Canadian caught in Syria was commander of ISIS unit, according to U.S.-backed forces
The latest Canadian captured in Syria was the commander of more than a dozen fighters who clashed with U.S.-backed forces in the last remaining ISIS enclave, according to a local official.
The former Toronto resident, Mohammed Abdullah Mohammed, was armed with a Kalashnikov rifle and a handgun when he was detained on Sunday by the Syrian Democratic Forces.
While he was not carrying any identity documents, Mohammed allegedly told interrogators he was a 31-year-old Canadian citizen of Ethiopian origin, and a former student at Toronto’s Seneca College.
Under questioning, he said he had joined ISIS over the internet and left Canada in 2013 with the aim of spreading the Islamic faith in the world, a local commander said.
Global Affairs Canada has not responded to questions about Mohammed.
WATCH: On Dec. 11, 2018, Public Safety Minister Ralph Goodale said there was no “good solution” to the problem of allowing the children of Canadians who left to fight for ISIS return home.
Kurdish forces have on occasion misidentified the nationality of captured fighters but terrorism researcher Prof. Amarnath Amarasingam said he had learned independently that Mohammed was from Toronto.
Including Mohammed, Global News has identified four Canadian men, three women who had married ISIS foreign fighters and seven children who are being held. But an organization representing families of those in custody said it was aware of 21, mostly children.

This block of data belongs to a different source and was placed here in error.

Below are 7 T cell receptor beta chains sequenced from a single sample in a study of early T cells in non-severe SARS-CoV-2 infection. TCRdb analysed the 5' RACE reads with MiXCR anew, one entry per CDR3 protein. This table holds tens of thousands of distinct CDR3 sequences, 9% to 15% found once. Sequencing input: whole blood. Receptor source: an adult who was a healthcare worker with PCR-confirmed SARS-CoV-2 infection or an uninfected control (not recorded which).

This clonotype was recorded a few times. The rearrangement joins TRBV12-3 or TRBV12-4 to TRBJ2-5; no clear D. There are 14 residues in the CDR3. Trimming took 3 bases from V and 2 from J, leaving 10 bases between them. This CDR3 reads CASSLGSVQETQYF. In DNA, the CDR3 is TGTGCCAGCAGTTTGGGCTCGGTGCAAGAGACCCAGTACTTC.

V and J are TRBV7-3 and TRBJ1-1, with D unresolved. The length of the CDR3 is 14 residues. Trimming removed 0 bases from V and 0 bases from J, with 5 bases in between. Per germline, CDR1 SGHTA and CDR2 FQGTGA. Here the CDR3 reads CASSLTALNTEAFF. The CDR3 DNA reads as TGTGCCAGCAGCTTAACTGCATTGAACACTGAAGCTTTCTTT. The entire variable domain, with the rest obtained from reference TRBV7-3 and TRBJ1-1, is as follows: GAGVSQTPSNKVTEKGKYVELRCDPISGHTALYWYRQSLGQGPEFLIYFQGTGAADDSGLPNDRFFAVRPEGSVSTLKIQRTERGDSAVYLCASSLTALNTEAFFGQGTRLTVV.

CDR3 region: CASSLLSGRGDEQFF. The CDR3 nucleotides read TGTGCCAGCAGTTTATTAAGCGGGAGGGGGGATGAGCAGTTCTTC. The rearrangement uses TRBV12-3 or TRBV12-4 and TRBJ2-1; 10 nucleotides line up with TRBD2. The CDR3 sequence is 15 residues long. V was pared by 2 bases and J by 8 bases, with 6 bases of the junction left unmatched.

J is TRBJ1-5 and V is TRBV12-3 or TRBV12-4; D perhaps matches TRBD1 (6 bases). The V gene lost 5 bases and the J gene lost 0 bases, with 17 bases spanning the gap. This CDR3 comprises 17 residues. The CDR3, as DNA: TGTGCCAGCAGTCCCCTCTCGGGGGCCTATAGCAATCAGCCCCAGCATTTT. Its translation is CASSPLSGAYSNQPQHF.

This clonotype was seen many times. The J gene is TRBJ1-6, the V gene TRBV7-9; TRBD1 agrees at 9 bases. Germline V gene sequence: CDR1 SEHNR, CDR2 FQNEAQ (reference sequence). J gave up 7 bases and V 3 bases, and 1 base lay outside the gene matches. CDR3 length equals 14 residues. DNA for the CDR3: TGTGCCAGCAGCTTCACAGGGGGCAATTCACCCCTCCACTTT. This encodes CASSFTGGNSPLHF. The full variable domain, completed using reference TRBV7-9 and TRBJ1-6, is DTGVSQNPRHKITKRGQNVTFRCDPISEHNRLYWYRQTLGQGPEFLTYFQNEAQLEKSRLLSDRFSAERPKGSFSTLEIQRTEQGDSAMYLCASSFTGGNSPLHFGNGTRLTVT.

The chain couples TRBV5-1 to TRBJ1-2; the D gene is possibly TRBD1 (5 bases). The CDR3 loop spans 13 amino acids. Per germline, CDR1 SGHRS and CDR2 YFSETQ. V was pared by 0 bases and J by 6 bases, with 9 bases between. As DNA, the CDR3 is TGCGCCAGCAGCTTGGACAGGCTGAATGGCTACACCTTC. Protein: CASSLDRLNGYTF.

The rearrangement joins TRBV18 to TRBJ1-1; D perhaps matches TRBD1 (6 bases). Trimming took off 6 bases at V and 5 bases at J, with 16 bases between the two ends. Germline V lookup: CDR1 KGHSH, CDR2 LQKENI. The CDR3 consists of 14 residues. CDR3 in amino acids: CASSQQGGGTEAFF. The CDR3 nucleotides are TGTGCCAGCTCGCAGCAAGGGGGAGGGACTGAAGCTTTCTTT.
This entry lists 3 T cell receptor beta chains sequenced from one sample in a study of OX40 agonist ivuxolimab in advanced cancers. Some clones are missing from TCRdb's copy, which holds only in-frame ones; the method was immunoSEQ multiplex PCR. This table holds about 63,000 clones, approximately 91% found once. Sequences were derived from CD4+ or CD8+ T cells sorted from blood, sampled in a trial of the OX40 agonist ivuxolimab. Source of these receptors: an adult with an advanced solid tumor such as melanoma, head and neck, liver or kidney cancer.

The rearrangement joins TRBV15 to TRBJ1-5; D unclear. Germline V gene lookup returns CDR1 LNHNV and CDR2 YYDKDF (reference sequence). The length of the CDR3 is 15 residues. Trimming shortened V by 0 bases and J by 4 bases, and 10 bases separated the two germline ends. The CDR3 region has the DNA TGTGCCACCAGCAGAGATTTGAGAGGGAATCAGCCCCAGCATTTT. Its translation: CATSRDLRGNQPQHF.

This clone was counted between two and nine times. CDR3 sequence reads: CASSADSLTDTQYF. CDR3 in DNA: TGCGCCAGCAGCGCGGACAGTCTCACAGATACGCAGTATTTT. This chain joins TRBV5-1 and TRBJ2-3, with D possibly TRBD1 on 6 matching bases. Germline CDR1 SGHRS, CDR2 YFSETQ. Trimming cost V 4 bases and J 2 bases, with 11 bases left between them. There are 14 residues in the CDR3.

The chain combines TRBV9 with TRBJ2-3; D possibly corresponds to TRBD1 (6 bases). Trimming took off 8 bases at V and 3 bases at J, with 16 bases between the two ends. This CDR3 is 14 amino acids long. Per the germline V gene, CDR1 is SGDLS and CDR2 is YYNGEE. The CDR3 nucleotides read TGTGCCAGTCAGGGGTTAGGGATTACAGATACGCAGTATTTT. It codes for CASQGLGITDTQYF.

The detention of the Canadian citizens by Kurdish fighters has created a challenge for the government of Prime Minister Justin Trudeau, raising difficult questions about how to deal with them.
Already battling ISIS and facing more conflict with Turkey and the Syrian regime following a promised U.S. troop withdrawal, Kurdish forces want to hand their captives to their respective governments.
But the RCMP has sometimes struggled to bring charges against ex-foreign fighters and Public Safety Minister Ralph Goodale said last month Ottawa was under no obligation to facilitate their return.
In a video released by Kurdish forces on the weekend, Mohammed was shown wearing a beige camouflage jacket and answering questions.
“I am originally from Ethiopia, I came from Canada,” he said.
WATCH: ‘We don’t want people sneaking in through the side door’
According to the Kurdish forces, Mohammed said he crossed into Syria from Turkey and went first to the northeastern city Idlib. He spent about two months around Aleppo before arriving in Raqqah, the ISIS capital.
He then lived in camps around Deir Al-Zour, near the Iraqi border. He commanded about 17 fighters, and rubbed shoulders with foreign nationals from Saudi Arabia, Syria, Tunisia, Morocco and Europe.
During an attack on a military position, he was captured by the Shahid Abu Hamza unit of the SDF, the militia that controls the Kurdish region in Syria’s northeast. He is detained in Hajin.
He claimed to have no social media accounts. He also said he had been married three times but did not provide information about the whereabouts of his family members, the official said.
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